Hernandez had a golden chance to put the game beyond the hosts at the start of the second-half but blazed over when unmarked just 12 yards out.

At the other end, the chances began to arrive for Barca as Sandro again fired wide before Neymar pushed an effort off target.

However, the bad news continued for Enrique when Iniesta pulled up just after the hour mark to add to the Catalans' mounting injury crisis.

Enrique was forced to turn to youngsters Munir El Haddadi and Roberto from the bench to turn things around.

Both made a big impact as Barca reacted like champions in the final 10 minutes.

Roberto pounced after Leno had saved Suarez's initial effort to net his first European goal.

And moments later substitute Munir squared for Suarez to smash the ball high past the helpless Leno for a memorable winner.

By Kieran Canning

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FOOTBALL

Putellas becomes second Spanish footballer in history to win Ballon d’Or

Alexia Putellas of Barcelona and Spain won the women's Ballon d'Or prize on Monday, becoming only the second Spanish-born footballer in history to be considered the best in the world, and claiming a win for Spain after a 61-year wait.

FC Barcelona's Spanish midfielder Alexia Putellas poses after being awarded thewomen's Ballon d'Or award.
FC Barcelona's Spanish midfielder Alexia Putellas poses after being awarded thewomen's Ballon d'Or award. Photo: FRANCK FIFE / AFP

Putellas is the third winner of the prize, following in the footsteps of Ada Hegerberg, who won the inaugural women’s Ballon d’Or in 2018, and United States World Cup star Megan Rapinoe, winner in 2019.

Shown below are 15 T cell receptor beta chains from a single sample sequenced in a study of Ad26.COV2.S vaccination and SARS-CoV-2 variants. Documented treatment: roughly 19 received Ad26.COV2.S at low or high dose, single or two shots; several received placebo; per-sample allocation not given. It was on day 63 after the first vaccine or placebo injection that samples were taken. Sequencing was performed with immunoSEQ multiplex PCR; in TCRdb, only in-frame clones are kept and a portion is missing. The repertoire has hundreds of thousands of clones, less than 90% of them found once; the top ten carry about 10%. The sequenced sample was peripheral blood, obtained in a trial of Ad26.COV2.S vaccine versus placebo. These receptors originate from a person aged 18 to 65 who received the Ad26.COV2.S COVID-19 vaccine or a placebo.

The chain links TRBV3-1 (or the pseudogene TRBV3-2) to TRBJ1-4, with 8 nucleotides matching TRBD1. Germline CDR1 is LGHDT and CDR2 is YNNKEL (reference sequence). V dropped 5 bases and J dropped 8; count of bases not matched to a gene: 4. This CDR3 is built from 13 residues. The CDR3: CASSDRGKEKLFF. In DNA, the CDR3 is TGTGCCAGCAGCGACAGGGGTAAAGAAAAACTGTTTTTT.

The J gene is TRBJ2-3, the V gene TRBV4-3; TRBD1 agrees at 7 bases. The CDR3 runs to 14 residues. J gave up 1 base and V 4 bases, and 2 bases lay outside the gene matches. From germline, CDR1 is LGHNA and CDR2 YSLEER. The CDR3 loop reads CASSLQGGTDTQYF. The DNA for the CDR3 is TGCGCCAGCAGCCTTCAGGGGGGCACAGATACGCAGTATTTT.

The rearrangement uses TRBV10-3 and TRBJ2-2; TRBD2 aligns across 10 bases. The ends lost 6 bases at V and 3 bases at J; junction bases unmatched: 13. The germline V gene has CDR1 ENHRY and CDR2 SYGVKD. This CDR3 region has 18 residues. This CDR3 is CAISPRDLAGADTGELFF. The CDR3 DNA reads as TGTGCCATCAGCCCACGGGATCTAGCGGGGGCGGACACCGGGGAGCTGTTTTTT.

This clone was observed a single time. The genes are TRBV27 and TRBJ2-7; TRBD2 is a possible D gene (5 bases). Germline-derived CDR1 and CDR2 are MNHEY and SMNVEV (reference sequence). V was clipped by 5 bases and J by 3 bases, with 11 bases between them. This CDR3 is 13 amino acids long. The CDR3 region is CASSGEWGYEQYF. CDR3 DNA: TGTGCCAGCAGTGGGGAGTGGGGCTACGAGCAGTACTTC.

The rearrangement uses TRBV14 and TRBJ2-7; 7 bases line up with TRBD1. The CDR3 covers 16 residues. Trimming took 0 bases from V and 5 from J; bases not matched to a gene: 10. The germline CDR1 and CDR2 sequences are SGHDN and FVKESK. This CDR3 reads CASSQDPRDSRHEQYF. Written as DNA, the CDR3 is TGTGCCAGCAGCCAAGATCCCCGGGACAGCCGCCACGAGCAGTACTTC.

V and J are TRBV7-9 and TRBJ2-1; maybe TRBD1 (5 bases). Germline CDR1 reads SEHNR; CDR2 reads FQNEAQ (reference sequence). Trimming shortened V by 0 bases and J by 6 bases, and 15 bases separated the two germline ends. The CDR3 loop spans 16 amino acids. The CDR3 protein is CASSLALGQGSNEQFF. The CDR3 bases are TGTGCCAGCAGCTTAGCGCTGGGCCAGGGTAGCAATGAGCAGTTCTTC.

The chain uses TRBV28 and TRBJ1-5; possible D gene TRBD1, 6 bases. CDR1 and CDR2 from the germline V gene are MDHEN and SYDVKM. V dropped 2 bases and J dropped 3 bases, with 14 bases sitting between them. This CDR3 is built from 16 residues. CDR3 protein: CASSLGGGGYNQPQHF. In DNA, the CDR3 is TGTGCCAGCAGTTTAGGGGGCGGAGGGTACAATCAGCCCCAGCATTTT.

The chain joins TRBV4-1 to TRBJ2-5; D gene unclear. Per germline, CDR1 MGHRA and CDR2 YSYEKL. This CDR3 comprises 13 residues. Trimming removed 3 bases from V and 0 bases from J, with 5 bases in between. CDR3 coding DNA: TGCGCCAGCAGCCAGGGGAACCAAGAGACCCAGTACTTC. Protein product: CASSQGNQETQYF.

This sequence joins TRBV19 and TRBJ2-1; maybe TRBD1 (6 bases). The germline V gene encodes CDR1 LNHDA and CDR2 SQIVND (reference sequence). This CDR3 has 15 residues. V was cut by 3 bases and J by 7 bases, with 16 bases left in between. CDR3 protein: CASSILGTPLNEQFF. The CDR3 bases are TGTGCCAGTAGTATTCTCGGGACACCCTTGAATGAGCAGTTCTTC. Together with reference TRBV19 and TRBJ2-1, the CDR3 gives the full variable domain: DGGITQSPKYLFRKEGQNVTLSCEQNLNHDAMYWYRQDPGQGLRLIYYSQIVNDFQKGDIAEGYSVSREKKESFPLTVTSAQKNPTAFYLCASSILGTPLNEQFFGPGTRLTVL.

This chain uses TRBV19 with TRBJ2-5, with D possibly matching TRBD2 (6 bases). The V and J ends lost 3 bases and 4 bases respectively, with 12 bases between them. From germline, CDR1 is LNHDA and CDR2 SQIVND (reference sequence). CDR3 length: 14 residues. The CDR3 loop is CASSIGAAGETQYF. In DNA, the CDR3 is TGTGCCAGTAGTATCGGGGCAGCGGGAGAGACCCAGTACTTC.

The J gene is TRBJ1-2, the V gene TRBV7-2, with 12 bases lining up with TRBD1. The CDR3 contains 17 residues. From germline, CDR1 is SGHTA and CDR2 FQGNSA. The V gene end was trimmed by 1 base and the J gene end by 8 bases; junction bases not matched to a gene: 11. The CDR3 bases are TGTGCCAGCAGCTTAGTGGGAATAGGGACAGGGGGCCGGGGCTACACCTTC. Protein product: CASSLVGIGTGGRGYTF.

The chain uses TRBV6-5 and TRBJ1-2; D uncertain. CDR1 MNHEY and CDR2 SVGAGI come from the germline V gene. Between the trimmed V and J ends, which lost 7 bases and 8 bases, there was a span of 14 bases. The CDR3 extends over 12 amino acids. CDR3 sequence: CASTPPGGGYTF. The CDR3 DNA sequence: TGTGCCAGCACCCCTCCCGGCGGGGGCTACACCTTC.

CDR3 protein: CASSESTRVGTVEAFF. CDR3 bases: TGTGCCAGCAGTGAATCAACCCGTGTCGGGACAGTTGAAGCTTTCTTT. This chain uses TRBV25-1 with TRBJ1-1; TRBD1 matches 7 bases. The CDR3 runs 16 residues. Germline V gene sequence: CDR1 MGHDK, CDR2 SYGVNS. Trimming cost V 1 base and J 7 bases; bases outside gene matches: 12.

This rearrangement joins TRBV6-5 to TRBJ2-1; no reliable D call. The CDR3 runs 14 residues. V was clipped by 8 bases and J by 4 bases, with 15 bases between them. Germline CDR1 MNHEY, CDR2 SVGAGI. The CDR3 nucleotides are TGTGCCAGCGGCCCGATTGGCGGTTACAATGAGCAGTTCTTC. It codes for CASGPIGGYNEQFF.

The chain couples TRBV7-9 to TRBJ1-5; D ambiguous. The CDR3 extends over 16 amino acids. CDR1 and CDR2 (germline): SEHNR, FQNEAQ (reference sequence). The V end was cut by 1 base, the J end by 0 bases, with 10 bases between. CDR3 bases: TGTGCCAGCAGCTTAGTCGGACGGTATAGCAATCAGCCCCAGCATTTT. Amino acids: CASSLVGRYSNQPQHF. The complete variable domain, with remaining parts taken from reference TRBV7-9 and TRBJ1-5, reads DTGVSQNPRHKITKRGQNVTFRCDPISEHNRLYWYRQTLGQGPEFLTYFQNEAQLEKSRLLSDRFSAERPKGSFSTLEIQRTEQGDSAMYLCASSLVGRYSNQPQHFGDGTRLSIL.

Putellas captained Barcelona to victory in this year’s Champions League, scoring a penalty in the final as her side hammered Chelsea 4-0 in Gothenburg.

She also won a Spanish league and cup double with Barca, the club she joined as a teenager in 2012, and helped her country qualify for the upcoming Women’s Euro in England.

Her Barcelona and Spain teammate Jennifer Hermoso finished second in the voting, with Sam Kerr of Chelsea and Australia coming in third.

It completes an awards double for Putellas, who in August was named player of the year by European football’s governing body UEFA.

But it’s also a huge win for Spain as it’s the first time in 61 years that a Spanish footballer – male or female – is crowned the world’s best footballer of the year, and only the second time in history a Spaniard wins the Ballon d’Or.